The Kunderang Brook, Macleay River and George’s Creek were truly amazing. Every bit as amazing as I’d been told and then some. Just when I thought it couldn’t get any better, the Guy Fawkes River was thrown my way after decent rains. An experience I will never forget. I wasn’t pain-free, but it was all good pain. The pain of pushing yourself to your limits, only to get the glorious release of endorphins and adrenaline as you are surrounded by awe-inspiring beauty.
If you haven’t already, check out these little videos I put together as I travelled through this area. I hope you get a sense of how privileged I felt to have been able to experience this.
Guy Fawkes River
I spent an extra day in the Guy Fawkes waiting for the river to drop. This was on top of the extra couple of days when I stayed at Marengo Station with Mick, his lovely wife Emma, and their gorgeous little daughter, Mackenzie. All not in the plan, which meant I had to ration carefully through the Valley. I pushed things pretty hard on the last day. It was threatening rain with the occasional thunder murmurs. I got to the day’s designated camp at Newton Boyd early(ish), so decided to press on to the next one. This made it a 35-kilometre day that included 14 river crossings and a steady climb. The last few kilometres from camp my right knee was telling me I’m a dickhead and I should have camped at Newton Boyd Recreational Reserve. I don’t know why it was protesting now, it’s not like I hadn’t walked 2200 kilometres and pushed myself hard before. I put it down to probably wrenching it on the walk some stage through the Guy Fawkes.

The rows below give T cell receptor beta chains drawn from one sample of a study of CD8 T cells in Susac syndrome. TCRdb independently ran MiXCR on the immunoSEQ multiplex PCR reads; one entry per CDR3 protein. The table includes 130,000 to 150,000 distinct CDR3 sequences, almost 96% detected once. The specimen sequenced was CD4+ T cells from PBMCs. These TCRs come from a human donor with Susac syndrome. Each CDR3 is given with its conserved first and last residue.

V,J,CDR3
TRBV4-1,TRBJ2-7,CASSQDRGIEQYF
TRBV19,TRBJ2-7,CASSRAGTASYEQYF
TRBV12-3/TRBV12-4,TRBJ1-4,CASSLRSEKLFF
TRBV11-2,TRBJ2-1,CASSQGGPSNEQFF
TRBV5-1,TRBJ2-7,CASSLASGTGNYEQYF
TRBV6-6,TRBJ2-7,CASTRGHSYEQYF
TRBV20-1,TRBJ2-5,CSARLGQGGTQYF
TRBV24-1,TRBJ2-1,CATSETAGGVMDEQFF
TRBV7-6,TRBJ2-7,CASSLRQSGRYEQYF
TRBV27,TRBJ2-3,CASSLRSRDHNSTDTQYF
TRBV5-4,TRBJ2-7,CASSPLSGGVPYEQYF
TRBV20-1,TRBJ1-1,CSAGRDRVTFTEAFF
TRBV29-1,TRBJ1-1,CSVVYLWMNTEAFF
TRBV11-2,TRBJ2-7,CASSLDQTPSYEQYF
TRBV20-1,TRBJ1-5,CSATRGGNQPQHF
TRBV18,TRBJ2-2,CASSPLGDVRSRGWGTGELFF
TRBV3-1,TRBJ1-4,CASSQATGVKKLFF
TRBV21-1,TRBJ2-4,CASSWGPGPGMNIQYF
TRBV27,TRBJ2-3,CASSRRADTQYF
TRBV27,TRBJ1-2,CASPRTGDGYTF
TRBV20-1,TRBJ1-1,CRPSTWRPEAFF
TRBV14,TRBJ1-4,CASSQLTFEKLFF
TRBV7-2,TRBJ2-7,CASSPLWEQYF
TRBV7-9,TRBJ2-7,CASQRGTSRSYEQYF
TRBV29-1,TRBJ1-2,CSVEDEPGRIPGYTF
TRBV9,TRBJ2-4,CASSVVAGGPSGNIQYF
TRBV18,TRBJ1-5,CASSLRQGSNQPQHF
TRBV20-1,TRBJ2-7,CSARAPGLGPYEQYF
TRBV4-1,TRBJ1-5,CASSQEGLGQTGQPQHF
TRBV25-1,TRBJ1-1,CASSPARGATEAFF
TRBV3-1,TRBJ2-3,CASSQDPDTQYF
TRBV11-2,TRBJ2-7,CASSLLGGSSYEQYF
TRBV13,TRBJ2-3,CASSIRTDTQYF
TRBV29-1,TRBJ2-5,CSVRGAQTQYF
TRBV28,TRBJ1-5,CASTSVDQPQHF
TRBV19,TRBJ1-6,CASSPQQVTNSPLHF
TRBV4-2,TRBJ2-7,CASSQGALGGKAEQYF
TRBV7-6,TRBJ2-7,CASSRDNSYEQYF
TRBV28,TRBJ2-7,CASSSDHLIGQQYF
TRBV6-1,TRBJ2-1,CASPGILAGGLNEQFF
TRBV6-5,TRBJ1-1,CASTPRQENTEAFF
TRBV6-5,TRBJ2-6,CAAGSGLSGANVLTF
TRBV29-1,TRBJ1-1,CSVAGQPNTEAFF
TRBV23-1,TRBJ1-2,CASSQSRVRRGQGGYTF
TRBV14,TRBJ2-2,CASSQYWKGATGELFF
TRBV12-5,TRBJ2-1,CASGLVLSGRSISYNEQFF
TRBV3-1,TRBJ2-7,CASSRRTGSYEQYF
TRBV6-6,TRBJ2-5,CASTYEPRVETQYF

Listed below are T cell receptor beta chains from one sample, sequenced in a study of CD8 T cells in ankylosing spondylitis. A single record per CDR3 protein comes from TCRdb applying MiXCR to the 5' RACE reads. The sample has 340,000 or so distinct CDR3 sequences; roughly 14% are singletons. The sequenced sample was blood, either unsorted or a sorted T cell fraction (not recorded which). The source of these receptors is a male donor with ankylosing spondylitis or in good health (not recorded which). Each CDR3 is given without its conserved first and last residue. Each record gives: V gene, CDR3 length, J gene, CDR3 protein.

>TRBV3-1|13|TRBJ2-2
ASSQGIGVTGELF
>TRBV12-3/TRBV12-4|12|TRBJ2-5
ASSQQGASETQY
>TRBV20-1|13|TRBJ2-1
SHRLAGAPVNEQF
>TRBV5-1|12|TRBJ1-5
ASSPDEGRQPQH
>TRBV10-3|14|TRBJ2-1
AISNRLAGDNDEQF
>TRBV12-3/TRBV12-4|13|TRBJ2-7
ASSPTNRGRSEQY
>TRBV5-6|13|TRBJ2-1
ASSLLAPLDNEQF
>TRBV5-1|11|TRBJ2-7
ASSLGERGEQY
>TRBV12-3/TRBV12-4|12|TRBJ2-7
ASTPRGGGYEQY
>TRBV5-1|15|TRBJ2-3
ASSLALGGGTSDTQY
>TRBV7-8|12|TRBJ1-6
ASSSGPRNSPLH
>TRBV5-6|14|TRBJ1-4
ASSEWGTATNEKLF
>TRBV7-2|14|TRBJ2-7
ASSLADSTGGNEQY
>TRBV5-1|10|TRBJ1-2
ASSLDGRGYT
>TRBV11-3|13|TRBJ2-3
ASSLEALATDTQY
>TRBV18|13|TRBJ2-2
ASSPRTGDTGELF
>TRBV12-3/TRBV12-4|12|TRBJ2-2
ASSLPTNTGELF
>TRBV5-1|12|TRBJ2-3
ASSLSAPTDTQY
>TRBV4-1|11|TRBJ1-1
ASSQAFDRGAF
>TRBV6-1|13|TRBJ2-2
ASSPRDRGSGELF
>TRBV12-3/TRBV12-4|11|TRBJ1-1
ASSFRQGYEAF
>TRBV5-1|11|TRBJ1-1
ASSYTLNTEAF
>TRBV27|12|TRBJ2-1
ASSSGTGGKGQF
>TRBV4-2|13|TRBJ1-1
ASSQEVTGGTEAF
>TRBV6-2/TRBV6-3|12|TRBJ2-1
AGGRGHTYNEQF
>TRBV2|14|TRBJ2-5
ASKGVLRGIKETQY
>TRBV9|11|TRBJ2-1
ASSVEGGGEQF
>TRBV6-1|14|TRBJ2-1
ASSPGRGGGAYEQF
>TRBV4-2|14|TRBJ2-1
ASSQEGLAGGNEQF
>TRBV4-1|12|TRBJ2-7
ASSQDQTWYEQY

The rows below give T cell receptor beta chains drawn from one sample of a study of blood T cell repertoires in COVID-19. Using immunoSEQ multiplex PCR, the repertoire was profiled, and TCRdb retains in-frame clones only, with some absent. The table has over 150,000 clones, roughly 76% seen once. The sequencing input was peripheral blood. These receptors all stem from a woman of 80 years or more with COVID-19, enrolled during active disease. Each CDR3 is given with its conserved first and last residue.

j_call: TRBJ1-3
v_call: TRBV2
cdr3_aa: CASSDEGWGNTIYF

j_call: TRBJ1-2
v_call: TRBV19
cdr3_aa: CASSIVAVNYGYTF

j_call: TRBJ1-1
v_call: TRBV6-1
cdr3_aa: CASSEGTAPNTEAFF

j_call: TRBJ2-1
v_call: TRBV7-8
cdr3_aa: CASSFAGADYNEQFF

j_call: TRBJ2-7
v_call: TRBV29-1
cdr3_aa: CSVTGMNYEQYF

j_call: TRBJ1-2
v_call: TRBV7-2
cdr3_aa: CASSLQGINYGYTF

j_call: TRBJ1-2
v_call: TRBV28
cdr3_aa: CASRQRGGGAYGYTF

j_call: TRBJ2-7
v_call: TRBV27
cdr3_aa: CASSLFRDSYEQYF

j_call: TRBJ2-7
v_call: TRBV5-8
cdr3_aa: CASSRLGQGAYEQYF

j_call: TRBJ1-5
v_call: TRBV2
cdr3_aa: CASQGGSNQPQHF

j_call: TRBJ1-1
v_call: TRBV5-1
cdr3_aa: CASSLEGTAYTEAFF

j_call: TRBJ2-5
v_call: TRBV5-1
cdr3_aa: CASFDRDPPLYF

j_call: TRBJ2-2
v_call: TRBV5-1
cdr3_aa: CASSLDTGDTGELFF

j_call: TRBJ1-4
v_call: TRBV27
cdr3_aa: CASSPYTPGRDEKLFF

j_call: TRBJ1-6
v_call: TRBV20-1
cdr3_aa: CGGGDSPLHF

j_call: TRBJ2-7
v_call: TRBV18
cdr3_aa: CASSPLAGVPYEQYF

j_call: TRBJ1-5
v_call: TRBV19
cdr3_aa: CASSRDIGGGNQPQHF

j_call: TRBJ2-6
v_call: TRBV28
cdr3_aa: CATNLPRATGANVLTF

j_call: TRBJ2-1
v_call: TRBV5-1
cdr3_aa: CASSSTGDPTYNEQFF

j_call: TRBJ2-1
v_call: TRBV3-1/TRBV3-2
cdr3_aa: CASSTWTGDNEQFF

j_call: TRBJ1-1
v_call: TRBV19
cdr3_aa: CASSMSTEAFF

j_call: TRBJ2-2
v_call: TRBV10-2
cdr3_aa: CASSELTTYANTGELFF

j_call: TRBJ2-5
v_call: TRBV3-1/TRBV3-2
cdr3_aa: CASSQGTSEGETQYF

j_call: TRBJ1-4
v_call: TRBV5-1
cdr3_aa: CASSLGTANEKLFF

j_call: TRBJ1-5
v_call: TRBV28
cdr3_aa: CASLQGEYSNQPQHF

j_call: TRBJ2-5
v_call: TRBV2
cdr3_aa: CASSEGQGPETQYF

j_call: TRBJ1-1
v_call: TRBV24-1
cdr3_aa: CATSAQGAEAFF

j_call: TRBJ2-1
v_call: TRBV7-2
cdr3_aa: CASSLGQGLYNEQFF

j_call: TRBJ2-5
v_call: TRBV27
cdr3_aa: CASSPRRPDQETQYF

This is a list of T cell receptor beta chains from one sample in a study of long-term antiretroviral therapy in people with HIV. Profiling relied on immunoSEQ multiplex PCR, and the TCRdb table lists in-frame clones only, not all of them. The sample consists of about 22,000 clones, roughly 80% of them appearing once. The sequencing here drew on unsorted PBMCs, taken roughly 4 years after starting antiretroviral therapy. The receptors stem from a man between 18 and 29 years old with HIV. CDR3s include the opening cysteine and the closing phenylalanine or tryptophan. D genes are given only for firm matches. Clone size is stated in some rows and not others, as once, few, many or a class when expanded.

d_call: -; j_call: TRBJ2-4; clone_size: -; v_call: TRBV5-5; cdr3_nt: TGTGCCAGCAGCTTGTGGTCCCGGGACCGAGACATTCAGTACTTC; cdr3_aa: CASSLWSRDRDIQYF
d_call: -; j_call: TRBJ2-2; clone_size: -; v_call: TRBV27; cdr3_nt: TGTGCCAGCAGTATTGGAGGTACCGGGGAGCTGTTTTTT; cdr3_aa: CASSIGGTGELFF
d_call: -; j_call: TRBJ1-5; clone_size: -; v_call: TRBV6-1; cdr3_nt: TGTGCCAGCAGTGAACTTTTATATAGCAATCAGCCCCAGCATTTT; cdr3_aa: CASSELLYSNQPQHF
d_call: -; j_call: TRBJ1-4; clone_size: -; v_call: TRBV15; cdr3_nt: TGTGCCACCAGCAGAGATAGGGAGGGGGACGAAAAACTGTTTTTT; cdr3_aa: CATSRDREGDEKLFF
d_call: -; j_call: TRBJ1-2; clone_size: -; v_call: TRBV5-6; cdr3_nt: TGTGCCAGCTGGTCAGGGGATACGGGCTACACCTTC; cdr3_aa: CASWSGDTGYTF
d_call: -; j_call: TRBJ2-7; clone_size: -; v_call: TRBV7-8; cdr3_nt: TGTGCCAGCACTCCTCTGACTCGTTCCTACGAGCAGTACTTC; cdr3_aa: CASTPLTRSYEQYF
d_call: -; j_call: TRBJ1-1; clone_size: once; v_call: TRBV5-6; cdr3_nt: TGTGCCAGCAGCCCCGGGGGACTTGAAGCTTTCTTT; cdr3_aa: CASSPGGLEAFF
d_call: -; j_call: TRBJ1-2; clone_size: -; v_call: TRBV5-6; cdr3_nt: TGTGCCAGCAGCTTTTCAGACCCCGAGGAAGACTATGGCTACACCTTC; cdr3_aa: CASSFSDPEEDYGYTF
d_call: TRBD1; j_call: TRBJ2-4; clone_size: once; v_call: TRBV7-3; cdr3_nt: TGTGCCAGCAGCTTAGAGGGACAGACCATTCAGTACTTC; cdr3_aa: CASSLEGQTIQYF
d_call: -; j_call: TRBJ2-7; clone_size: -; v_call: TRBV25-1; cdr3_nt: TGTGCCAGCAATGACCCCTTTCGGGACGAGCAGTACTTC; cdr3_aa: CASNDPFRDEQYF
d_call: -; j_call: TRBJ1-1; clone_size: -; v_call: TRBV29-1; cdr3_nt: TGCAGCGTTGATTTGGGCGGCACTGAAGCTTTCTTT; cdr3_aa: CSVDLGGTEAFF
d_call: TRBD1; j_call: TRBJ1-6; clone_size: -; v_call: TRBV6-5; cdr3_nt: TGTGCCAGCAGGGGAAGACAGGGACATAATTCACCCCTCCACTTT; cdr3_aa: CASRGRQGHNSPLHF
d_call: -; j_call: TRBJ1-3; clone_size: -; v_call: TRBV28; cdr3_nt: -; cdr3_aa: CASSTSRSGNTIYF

I got to Blacks Flat Travelling Stock Reserve at around 5pm. Even though it was late, I quickly set up camp and, after doing my usual maintenance, I focussed attention on my right knee.
The next day was an enjoyable hike to Mann River. My knee, however, started telling me off with a few kilometres to go.
I decided to listen to it this time. Rather than walk the extra 10 kilometres to get to the Highway, though, I was lucky there was a National Parks & Wildlife Service crew upgrading the Mann River Campsite, and I was able to get a lift to Glen Innes with them.
After 3 operations on my right knee to repair a torn meniscus, there’s pretty much no meniscus left. My orthopaedic surgeon told me the knee was arthritic, and that I may need a knee replacement in 5 to 10 years. That was about 5 years ago. Nearly 2,900 kilometres without any sign of my past woes, I was climbing out of the Guy Fawkes Valley when my knee blew up like a balloon. Fuck!
I had no luck getting in to see any of the local GPs in Glen Innes, so decided to front up to the Glen Innes Hospital ED.
I’m now spending Easter here in Glen Innes resting the knee and taking anti-inflammatories; setting off again Tuesday.
I’ve heard what’s ahead of me is as good, if not better - one way or another I’m coming through! Pain, pain go away, fuck clean off and stay away!
At 47 years young, Chris Anthony, who is married with 3 wonderful kids, tried his hand at being an adventurer for the 12 months tackling the BNT.